diversiﬁ-cation framework of Blum and Roli (2003), an important

application of behavioural measures is to develop a detailed un-derstanding of the impact of algorithm operators on searching behaviour, and in particular, the impact of the controlling param-eters on these operators. A behavioural analysis framework pro-vides the potential to gain a deeper understanding of the inﬂuence of controlling parameters and the sensitivity of an algorithm's convergence or explorative behaviour to changes in these parameters.

Given that behavioural measures provide run-time search sta-tistics, they can be used as the basis for adaptive rules to select the most appropriate algorithm parameters or operators. For example, behavioural statistics could be used to track convergence and adaptively modify the values of controlling parameters to encourage exploration (or exploitation) and slow (or speed up) convergence, depending on the computational resources available.

This issue is discussed further in Section3.5.

Behavioural statistics could also facilitate the development of interactive algorithmic processes. There are recent efforts that speciﬁcally incorporate human interaction and visualization to

characterize search behaviours (Babbar-Sebens and Minsker, 2008,

2010; Castelletti et al., 2010a; Kollat and Reed, 2007b; Lotov and Miettinen, 2008; Reed and Kollat, 2013; Singh et al., 2010). These studies outline techniques speciﬁcally developed for understand-ing, exploring and interacting with the EA search process. These visual methods overcome the difﬁculties associated with creating independent measures of search dynamics that capture both the dynamical evolution of decisions, as well as their single or multi-objective impacts on performance.

2.3.2.2.2. Interaction between behaviour and ﬁtness landscape

characteristics. As discussed in Section2.2, the manifest behaviour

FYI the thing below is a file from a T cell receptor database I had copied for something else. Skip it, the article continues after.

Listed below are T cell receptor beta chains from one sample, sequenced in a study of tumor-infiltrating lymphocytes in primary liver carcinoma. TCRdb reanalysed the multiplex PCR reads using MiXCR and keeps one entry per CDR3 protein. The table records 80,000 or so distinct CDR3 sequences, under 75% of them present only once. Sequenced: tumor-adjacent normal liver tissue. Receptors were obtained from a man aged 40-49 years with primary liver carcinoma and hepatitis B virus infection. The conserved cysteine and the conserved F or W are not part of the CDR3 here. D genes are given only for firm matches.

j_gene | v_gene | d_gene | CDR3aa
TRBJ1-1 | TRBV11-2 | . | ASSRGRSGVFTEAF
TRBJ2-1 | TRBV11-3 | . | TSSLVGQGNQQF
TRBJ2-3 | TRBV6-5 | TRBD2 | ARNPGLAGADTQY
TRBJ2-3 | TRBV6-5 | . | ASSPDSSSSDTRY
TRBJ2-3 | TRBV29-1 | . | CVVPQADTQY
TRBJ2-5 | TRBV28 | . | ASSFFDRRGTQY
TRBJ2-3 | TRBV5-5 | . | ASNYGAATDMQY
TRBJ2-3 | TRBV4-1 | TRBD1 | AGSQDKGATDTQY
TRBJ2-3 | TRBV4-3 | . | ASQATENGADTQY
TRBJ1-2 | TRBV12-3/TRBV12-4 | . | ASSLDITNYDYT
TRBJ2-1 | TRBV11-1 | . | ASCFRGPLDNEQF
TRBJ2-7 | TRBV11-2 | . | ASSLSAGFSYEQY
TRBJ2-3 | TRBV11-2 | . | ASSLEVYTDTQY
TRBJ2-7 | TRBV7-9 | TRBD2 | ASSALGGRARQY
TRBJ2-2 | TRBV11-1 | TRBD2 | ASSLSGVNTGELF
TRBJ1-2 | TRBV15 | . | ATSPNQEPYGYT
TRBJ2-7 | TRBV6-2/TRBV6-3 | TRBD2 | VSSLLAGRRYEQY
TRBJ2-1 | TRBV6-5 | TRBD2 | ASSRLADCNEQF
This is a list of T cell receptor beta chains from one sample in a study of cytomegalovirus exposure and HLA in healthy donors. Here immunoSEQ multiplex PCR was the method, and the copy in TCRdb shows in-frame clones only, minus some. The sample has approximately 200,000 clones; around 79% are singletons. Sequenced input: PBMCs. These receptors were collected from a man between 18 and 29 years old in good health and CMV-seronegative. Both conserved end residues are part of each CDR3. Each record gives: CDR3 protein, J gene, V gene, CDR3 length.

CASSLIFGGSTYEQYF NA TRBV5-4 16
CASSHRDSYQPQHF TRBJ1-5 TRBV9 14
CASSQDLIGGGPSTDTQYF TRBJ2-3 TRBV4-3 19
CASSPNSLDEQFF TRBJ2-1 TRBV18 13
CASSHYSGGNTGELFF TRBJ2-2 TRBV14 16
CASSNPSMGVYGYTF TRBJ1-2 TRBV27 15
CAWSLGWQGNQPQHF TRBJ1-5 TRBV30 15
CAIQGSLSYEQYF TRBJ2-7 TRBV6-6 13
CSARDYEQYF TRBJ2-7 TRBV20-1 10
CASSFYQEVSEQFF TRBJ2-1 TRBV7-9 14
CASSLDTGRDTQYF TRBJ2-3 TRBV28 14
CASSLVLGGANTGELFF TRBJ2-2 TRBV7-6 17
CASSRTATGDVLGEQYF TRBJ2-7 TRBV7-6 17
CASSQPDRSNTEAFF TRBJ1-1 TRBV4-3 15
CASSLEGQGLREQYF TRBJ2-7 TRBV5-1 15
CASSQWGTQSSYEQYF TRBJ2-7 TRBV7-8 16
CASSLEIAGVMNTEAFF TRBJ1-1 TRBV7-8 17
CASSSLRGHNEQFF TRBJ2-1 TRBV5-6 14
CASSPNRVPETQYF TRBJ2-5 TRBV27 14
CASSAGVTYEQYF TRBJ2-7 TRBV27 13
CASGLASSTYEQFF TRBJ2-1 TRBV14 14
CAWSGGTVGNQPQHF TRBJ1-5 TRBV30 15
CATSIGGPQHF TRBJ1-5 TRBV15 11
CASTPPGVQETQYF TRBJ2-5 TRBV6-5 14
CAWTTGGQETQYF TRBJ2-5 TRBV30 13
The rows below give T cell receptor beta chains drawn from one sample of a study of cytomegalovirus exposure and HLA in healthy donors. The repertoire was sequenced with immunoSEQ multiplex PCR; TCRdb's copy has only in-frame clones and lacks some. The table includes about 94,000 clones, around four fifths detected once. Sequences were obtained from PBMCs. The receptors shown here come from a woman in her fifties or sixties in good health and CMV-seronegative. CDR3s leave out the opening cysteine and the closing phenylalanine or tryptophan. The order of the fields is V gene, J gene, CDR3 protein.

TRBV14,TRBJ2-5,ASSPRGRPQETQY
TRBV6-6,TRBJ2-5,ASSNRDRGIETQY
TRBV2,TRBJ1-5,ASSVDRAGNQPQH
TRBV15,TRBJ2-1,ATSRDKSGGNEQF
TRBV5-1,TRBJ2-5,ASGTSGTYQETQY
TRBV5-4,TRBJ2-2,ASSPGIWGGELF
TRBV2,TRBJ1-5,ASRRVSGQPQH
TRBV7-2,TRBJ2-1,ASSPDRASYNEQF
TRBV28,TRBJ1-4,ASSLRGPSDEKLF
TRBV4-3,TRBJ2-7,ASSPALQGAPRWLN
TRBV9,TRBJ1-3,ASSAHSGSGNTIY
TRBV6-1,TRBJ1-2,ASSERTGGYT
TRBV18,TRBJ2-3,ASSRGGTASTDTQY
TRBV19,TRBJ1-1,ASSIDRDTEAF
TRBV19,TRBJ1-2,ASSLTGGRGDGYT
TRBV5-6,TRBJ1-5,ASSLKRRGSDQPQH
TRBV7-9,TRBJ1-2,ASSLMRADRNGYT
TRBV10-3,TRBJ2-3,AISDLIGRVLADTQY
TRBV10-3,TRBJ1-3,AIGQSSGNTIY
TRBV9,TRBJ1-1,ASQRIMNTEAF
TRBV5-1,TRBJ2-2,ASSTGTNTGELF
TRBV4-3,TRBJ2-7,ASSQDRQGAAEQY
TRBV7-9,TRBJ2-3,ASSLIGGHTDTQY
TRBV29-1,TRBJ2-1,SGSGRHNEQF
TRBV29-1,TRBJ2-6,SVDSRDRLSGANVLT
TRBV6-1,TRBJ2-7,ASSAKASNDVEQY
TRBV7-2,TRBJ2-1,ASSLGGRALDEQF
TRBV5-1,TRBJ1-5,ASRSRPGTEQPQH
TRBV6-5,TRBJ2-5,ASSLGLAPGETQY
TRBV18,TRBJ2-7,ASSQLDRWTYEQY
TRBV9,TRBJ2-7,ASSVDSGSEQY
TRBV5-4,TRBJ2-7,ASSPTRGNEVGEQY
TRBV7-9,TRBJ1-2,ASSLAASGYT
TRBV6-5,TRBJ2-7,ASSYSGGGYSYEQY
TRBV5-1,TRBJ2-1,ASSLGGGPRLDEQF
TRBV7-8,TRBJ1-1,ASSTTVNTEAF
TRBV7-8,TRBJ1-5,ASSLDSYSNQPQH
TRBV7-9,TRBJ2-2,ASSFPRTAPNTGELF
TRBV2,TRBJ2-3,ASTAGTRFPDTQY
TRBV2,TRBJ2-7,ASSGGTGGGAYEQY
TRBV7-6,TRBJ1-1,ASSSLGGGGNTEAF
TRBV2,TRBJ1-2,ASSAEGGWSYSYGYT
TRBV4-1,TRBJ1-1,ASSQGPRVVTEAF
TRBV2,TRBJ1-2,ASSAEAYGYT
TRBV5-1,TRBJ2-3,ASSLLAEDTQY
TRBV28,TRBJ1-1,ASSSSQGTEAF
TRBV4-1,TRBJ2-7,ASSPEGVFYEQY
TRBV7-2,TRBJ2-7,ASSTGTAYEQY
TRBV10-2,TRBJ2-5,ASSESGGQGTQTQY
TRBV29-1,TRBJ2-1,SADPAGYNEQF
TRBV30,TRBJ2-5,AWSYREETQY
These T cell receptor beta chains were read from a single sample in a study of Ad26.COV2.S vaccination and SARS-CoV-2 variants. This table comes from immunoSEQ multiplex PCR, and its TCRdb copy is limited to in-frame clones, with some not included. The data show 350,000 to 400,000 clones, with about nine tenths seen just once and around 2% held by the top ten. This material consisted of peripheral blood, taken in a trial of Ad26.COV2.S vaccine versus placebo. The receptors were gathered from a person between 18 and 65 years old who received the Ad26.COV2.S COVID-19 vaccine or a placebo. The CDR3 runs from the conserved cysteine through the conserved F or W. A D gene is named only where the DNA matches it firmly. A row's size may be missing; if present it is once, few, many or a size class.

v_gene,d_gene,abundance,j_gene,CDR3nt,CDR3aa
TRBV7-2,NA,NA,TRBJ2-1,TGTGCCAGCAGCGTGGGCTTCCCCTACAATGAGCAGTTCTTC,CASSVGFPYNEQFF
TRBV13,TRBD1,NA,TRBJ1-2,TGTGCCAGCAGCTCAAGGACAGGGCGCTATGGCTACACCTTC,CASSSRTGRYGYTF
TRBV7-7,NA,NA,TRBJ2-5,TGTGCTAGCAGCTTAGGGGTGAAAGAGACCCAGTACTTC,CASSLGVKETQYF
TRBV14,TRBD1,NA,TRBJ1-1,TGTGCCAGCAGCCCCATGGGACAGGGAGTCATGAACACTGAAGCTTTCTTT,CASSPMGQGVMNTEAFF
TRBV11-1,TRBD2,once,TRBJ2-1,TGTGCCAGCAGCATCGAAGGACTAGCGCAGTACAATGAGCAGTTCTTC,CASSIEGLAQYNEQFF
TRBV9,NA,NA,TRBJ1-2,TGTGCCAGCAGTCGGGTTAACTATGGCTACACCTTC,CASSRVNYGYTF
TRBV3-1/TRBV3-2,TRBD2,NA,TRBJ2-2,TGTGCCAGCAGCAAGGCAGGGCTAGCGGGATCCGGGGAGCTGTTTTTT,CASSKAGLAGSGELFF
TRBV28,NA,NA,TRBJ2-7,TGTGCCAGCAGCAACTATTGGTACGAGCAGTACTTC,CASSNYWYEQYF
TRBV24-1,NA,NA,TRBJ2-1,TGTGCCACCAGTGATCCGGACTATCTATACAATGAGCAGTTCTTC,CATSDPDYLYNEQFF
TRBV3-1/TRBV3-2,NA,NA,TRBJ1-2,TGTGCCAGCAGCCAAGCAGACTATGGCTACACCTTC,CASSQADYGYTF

of an algorithm results from an interaction between the algorithm's own operators and the ﬁtness function. Consequently, developing understanding of the dependency of the algorithm's behaviour on the ﬁtness function characteristics is important. This leads to the following questions: (1) Do different ﬁtness functions induce different behavioural responses from an algorithm or algorithm

operators? As mentioned in Section2.2, the operator behavioural

characterisations mentioned above cannot be decoupled from their dependency on the ﬁtness function, and building an understanding of this dependency/interaction is important. (2) Are there behav-ioural characteristics that work more effectively for certain ﬁtness function types than others? For example, for problem types that contain a “big valley” structure, initially exploitative behaviour followed by focused explorative behaviour could be more suc-cessful, however, the reverse may be true for problem types for which extrema are not tightly clustered within a sub-region of the decision space. A systematic evaluation of behavioural measures in relation to problem characteristics would also provide help with redesigning algorithms. It is important to overcome the classic calibration procedures that just establish links between parameters and performance statistics, which effectively consider the problem

type as a black box. Understanding what behavioural attributes are most successful for certain problems with certain characteristics is an important ﬁrst step towards providing a guiding framework for using the most effective algorithms and algorithm operators for problems with certain characteristics.

2.4. Algorithm performance assessment

Algorithm performance criteria are deﬁned in order to assess how well an algorithm or algorithm variant has performed on a particular problem, or compared with other algorithms. In addition, algorithm performance measures can be used to gain insight into

algorithm searching behaviour (e.g.Cheung et al., 2003; Zecchin